A Superior Wife And Mother
In Homer's epic The Iliad and Sophocles' play Oedipus the King, the characters Andromache and Jocasta are confronted with tragedy and strife. Andromache endures the loss of her beloved husband while Jocasta struggles with the fruition of an ancient prophecy that she will marry her son. By considering these characters' respective places in society and within their spousal relationships, their outlook, and their behavior, Homer's Andromache emerges as a more ideal wife and mother than Sophocles' Jocasta.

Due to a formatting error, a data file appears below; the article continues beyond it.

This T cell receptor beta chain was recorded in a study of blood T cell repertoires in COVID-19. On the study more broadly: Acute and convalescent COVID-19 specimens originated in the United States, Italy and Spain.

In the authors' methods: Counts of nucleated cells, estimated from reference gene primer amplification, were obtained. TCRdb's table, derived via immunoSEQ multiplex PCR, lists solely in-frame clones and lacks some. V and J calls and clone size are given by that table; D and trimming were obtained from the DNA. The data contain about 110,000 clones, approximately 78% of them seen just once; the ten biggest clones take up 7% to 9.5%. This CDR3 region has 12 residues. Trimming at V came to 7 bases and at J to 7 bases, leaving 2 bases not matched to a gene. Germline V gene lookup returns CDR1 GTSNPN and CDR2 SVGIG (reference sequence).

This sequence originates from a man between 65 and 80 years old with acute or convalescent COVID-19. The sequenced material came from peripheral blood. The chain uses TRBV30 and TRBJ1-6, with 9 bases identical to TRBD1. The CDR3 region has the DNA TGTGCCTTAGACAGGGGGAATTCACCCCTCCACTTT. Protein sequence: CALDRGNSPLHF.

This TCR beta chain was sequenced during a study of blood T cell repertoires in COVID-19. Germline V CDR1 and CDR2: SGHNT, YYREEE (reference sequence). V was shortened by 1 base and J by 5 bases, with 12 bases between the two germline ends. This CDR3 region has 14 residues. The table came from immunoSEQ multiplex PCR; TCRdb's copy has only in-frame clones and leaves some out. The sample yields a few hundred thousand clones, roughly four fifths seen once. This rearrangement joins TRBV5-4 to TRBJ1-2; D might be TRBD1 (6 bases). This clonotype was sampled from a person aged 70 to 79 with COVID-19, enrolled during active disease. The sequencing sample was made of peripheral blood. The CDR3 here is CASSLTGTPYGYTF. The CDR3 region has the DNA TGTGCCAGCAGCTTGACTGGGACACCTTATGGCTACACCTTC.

Before they enter into their present marriages, both Andromache and Jocasta are women of nobility. The daughter of King Eetion of Cilicia, Andromache is a princess marrying a prince who leads her "from her father's house with countless wedding gifts to win her heart" (22.554-5). Her marriage with Hector is socially acceptable, as she is previously unmarried and taken directly from her home, so she is respected by her country and by Hector's family, as seen when they comfort her after his death, "crowding round her now her husband's sisters and brother's wives supported her in their midst" (22.556-7). Unlike her Homeric counterpart, Jocasta has been married and has born a...
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